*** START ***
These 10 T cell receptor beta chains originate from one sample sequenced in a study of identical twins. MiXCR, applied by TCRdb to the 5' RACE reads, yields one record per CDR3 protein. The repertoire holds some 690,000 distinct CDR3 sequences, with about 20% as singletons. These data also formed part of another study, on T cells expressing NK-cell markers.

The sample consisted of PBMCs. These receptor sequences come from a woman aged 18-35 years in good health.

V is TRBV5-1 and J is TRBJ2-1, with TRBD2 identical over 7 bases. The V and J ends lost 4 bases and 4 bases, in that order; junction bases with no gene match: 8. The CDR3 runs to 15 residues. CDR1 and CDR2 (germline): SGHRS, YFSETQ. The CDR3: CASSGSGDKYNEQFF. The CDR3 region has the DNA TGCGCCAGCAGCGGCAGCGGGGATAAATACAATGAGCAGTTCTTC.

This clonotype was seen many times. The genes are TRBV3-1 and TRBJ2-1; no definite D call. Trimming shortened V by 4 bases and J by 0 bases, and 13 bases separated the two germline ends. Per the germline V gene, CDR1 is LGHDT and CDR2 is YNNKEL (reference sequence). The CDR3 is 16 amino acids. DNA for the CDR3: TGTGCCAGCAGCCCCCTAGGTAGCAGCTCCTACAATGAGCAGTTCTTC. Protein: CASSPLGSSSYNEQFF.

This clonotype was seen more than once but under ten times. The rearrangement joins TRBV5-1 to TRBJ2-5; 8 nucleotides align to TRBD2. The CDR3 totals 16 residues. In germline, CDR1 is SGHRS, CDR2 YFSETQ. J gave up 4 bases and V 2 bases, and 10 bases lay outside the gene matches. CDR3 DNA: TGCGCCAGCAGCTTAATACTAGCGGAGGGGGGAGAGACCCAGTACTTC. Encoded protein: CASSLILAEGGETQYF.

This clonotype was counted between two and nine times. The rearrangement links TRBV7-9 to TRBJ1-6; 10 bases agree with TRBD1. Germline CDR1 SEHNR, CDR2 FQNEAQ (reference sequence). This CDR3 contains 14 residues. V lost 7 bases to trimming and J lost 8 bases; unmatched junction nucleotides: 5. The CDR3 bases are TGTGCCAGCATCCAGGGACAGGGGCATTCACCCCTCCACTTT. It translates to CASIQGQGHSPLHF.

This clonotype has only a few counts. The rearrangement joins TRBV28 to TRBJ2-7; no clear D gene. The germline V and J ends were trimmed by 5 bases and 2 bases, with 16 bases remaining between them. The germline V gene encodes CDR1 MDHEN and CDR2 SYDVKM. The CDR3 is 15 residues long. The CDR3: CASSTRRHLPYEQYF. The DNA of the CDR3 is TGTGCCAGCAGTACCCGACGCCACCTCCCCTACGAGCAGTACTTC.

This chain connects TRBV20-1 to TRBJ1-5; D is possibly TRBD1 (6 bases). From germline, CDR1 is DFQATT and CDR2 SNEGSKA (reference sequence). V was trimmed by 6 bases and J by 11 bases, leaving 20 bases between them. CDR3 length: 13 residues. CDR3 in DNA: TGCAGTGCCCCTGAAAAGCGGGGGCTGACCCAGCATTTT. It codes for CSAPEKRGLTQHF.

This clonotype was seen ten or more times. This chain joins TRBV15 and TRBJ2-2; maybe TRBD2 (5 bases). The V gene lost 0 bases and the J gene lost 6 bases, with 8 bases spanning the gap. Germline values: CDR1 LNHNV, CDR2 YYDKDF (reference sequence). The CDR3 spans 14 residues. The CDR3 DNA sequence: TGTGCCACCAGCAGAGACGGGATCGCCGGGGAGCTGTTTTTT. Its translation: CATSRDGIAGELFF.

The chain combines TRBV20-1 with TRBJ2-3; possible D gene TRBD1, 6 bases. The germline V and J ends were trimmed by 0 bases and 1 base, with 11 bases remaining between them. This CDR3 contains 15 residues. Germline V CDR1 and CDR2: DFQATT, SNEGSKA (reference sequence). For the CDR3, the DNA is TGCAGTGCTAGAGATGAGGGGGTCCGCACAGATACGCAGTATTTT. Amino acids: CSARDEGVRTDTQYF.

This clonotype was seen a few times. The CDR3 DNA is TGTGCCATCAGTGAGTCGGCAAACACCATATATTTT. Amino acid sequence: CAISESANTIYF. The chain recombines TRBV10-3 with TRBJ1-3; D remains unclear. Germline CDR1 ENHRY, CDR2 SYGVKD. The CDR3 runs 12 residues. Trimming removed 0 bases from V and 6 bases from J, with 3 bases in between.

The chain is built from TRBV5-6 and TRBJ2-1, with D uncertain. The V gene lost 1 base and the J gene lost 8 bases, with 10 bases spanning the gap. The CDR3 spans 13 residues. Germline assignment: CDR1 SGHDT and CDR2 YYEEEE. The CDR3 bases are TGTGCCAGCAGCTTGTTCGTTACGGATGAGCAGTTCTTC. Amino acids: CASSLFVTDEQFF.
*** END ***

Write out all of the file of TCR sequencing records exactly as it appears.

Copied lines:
These 10 T cell receptor beta chains originate from one sample sequenced in a study of identical twins. MiXCR, applied by TCRdb to the 5' RACE reads, yields one record per CDR3 protein. The repertoire holds some 690,000 distinct CDR3 sequences, with about 20% as singletons. These data also formed part of another study, on T cells expressing NK-cell markers.

The sample consisted of PBMCs. These receptor sequences come from a woman aged 18-35 years in good health.

V is TRBV5-1 and J is TRBJ2-1, with TRBD2 identical over 7 bases. The V and J ends lost 4 bases and 4 bases, in that order; junction bases with no gene match: 8. The CDR3 runs to 15 residues. CDR1 and CDR2 (germline): SGHRS, YFSETQ. The CDR3: CASSGSGDKYNEQFF. The CDR3 region has the DNA TGCGCCAGCAGCGGCAGCGGGGATAAATACAATGAGCAGTTCTTC.

This clonotype was seen many times. The genes are TRBV3-1 and TRBJ2-1; no definite D call. Trimming shortened V by 4 bases and J by 0 bases, and 13 bases separated the two germline ends. Per the germline V gene, CDR1 is LGHDT and CDR2 is YNNKEL (reference sequence). The CDR3 is 16 amino acids. DNA for the CDR3: TGTGCCAGCAGCCCCCTAGGTAGCAGCTCCTACAATGAGCAGTTCTTC. Protein: CASSPLGSSSYNEQFF.

This clonotype was seen more than once but under ten times. The rearrangement joins TRBV5-1 to TRBJ2-5; 8 nucleotides align to TRBD2. The CDR3 totals 16 residues. In germline, CDR1 is SGHRS, CDR2 YFSETQ. J gave up 4 bases and V 2 bases, and 10 bases lay outside the gene matches. CDR3 DNA: TGCGCCAGCAGCTTAATACTAGCGGAGGGGGGAGAGACCCAGTACTTC. Encoded protein: CASSLILAEGGETQYF.

This clonotype was counted between two and nine times. The rearrangement links TRBV7-9 to TRBJ1-6; 10 bases agree with TRBD1. Germline CDR1 SEHNR, CDR2 FQNEAQ (reference sequence). This CDR3 contains 14 residues. V lost 7 bases to trimming and J lost 8 bases; unmatched junction nucleotides: 5. The CDR3 bases are TGTGCCAGCATCCAGGGACAGGGGCATTCACCCCTCCACTTT. It translates to CASIQGQGHSPLHF.

This clonotype has only a few counts. The rearrangement joins TRBV28 to TRBJ2-7; no clear D gene. The germline V and J ends were trimmed by 5 bases and 2 bases, with 16 bases remaining between them. The germline V gene encodes CDR1 MDHEN and CDR2 SYDVKM. The CDR3 is 15 residues long. The CDR3: CASSTRRHLPYEQYF. The DNA of the CDR3 is TGTGCCAGCAGTACCCGACGCCACCTCCCCTACGAGCAGTACTTC.

This chain connects TRBV20-1 to TRBJ1-5; D is possibly TRBD1 (6 bases). From germline, CDR1 is DFQATT and CDR2 SNEGSKA (reference sequence). V was trimmed by 6 bases and J by 11 bases, leaving 20 bases between them. CDR3 length: 13 residues. CDR3 in DNA: TGCAGTGCCCCTGAAAAGCGGGGGCTGACCCAGCATTTT. It codes for CSAPEKRGLTQHF.

This clonotype was seen ten or more times. This chain joins TRBV15 and TRBJ2-2; maybe TRBD2 (5 bases). The V gene lost 0 bases and the J gene lost 6 bases, with 8 bases spanning the gap. Germline values: CDR1 LNHNV, CDR2 YYDKDF (reference sequence). The CDR3 spans 14 residues. The CDR3 DNA sequence: TGTGCCACCAGCAGAGACGGGATCGCCGGGGAGCTGTTTTTT. Its translation: CATSRDGIAGELFF.

The chain combines TRBV20-1 with TRBJ2-3; possible D gene TRBD1, 6 bases. The germline V and J ends were trimmed by 0 bases and 1 base, with 11 bases remaining between them. This CDR3 contains 15 residues. Germline V CDR1 and CDR2: DFQATT, SNEGSKA (reference sequence). For the CDR3, the DNA is TGCAGTGCTAGAGATGAGGGGGTCCGCACAGATACGCAGTATTTT. Amino acids: CSARDEGVRTDTQYF.

This clonotype was seen a few times. The CDR3 DNA is TGTGCCATCAGTGAGTCGGCAAACACCATATATTTT. Amino acid sequence: CAISESANTIYF. The chain recombines TRBV10-3 with TRBJ1-3; D remains unclear. Germline CDR1 ENHRY, CDR2 SYGVKD. The CDR3 runs 12 residues. Trimming removed 0 bases from V and 6 bases from J, with 3 bases in between.

The chain is built from TRBV5-6 and TRBJ2-1, with D uncertain. The V gene lost 1 base and the J gene lost 8 bases, with 10 bases spanning the gap. The CDR3 spans 13 residues. Germline assignment: CDR1 SGHDT and CDR2 YYEEEE. The CDR3 bases are TGTGCCAGCAGCTTGTTCGTTACGGATGAGCAGTTCTTC. Amino acids: CASSLFVTDEQFF.